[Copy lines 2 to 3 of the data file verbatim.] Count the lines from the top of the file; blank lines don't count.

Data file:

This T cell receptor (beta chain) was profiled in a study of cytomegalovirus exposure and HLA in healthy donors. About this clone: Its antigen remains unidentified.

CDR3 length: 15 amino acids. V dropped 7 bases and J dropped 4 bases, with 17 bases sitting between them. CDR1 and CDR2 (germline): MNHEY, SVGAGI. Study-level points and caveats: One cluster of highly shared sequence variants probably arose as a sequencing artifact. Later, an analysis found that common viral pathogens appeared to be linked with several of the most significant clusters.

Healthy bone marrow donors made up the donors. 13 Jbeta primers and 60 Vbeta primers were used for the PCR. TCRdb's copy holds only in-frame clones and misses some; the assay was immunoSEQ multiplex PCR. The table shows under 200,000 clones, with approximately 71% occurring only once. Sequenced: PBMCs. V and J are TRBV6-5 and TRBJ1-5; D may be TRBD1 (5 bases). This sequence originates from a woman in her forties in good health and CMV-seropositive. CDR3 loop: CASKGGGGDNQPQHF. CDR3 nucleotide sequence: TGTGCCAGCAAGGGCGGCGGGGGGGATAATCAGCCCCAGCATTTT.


CDR3 length: 15 amino acids. V dropped 7 bases and J dropped 4 bases, with 17 bases sitting between them. CDR1 and CDR2 (germline): MNHEY, SVGAGI. Study-level points and caveats: One cluster of highly shared sequence variants probably arose as a sequencing artifact. Later, an analysis found that common viral pathogens appeared to be linked with several of the most significant clusters.

Healthy bone marrow donors made up the donors. 13 Jbeta primers and 60 Vbeta primers were used for the PCR. TCRdb's copy holds only in-frame clones and misses some; the assay was immunoSEQ multiplex PCR. The table shows under 200,000 clones, with approximately 71% occurring only once. Sequenced: PBMCs. V and J are TRBV6-5 and TRBJ1-5; D may be TRBD1 (5 bases). This sequence originates from a woman in her forties in good health and CMV-seropositive. CDR3 loop: CASKGGGGDNQPQHF. CDR3 nucleotide sequence: TGTGCCAGCAAGGGCGGCGGGGGGGATAATCAGCCCCAGCATTTT.